Susan Lucci

Though she was frequently hailed as Daytime’s Leading Lady for her portrayal of Erica Kane on All My Children, Garden City High School graduate Susan Lucci was always the bridesmaid, never the bride every time the Daytime Emmy’s rolled around. Then, in 1999 after 18 fruitless Best Lead Actress in a Drama Series, nominations, presenter Shemar Moore opened the envelope and shouted, “The streak is over Susan Lucci,” and even fellow Long Islander Rosie O’Donnell began to bawl without shame. (Sidenote: can you believe after all those years of waiting they told her to wrap it up? The crowd couldn’t either. Scroll to 5:18 in the video.)

Patti LuPone

Whether it’s the Broadway stage or the small screen, Northport native Patti LuPone has made a career out of wowing critics. She’s won Tony Awards for her roles in Evita (1979) and Gypsy (2008), two Grammys for Rise and Fall of the City of Mahagonny and has twice been nominated for an Emmy. LuPone also played Fantine in the original London cast of Les Misérables.

Joy Mangano

As a teenager, Joy Mangano worked at an animal hospital in Huntington and invented a fluorescent flea collar to keep pets safe. Another company released it the next year, but Mangano, who was born in East Meadow, has put a stamp on the world since with inventions such as the self-wringing Miracle Mop. And Jennifer Lawrence grabbed her third Golden Globe in four years for her portrayal of Mangano in Joy, so that pretty much seals her spot on this list.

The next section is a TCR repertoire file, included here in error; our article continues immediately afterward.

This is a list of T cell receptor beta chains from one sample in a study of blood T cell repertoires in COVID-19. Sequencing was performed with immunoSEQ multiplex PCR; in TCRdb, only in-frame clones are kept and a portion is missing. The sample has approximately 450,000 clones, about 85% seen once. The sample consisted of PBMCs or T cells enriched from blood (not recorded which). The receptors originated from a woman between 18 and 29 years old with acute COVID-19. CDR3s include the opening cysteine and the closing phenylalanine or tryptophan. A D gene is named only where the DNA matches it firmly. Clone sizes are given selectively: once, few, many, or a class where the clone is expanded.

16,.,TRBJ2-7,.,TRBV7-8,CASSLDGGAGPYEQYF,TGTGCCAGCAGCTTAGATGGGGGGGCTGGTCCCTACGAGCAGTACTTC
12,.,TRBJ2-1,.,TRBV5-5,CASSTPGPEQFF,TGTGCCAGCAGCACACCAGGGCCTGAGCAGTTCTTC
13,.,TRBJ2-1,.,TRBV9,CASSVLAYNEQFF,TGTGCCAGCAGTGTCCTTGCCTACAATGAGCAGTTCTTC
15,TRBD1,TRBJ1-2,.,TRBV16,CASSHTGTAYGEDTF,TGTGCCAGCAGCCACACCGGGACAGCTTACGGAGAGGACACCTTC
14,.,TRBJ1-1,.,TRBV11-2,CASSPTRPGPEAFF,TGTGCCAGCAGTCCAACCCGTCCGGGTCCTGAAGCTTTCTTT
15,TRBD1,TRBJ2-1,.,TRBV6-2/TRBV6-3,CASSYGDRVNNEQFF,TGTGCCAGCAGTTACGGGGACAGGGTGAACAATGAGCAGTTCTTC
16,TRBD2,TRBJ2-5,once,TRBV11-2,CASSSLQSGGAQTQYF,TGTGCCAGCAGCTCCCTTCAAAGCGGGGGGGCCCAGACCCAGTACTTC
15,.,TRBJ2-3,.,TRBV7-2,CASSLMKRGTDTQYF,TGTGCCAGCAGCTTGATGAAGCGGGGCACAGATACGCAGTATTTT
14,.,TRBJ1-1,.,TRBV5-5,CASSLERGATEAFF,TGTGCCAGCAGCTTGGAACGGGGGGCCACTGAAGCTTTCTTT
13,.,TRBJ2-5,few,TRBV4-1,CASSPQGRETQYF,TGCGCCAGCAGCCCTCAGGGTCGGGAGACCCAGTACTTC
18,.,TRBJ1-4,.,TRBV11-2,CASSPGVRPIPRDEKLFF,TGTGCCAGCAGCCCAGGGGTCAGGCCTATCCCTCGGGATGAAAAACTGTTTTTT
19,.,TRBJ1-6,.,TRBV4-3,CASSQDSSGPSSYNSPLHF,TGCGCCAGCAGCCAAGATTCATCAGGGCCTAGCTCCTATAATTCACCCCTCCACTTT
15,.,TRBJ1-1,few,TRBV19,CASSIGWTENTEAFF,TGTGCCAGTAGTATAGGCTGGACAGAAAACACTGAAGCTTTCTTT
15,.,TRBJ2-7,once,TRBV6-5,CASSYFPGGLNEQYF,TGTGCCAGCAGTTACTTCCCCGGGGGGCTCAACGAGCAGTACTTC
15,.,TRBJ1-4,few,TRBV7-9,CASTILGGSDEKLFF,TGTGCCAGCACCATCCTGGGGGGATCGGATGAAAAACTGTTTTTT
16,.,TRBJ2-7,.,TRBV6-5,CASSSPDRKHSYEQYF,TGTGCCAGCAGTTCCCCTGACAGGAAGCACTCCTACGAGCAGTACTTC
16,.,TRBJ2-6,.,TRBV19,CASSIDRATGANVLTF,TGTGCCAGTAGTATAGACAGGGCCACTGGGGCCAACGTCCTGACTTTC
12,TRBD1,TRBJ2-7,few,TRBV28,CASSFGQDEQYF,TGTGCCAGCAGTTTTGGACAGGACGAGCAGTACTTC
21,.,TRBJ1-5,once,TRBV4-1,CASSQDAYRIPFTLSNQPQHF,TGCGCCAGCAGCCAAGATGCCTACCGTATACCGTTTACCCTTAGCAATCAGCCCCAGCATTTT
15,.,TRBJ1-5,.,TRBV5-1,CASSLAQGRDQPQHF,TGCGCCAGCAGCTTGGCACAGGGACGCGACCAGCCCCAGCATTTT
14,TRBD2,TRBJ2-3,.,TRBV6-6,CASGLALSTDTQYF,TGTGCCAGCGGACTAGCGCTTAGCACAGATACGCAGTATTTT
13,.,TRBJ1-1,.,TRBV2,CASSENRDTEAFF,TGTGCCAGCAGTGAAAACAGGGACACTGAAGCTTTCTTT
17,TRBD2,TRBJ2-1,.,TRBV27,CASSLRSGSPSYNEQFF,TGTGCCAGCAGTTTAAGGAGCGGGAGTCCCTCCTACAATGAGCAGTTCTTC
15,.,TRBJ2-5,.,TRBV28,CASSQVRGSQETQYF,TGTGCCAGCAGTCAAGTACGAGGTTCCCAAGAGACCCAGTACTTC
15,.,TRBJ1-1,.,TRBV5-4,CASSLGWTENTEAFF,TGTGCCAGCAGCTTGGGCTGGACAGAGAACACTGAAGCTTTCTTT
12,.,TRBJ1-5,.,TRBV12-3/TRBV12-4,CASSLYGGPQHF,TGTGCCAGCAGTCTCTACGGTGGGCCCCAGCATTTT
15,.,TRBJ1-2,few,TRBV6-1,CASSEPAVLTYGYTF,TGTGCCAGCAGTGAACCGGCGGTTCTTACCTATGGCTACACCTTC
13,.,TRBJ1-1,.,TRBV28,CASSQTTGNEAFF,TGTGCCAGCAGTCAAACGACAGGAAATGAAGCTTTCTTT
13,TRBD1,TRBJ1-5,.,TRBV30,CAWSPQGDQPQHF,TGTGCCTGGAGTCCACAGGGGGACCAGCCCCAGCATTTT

Idina Menzel

Before Idina Menzel took the Broadway world by storm, she grew up about 90 minutes East of Broadway in Syosset. The daughter of a therapist and pajama salesman, Menzel, who dropped the “t” in her last name so people could pronounce it more easily, worked her way through New York University’s Tisch School of the Arts by performing on the local wedding and bar mitzvah circuit. It’s safe to say it’s paid off. She made her Broadway debut as the flirtatious Maureen in Rent, earned a Tony for her role as Elphaba in Wicked, scored a reoccurring spot on Glee and was the voice of Queen Elsa in the 2013 Disney mega-hit Frozen. Next time your best friend’s kid makes you watch Frozen three times during your girls’ night in, beam with pride because that’s a Long Island girl belting out “Let It Go.”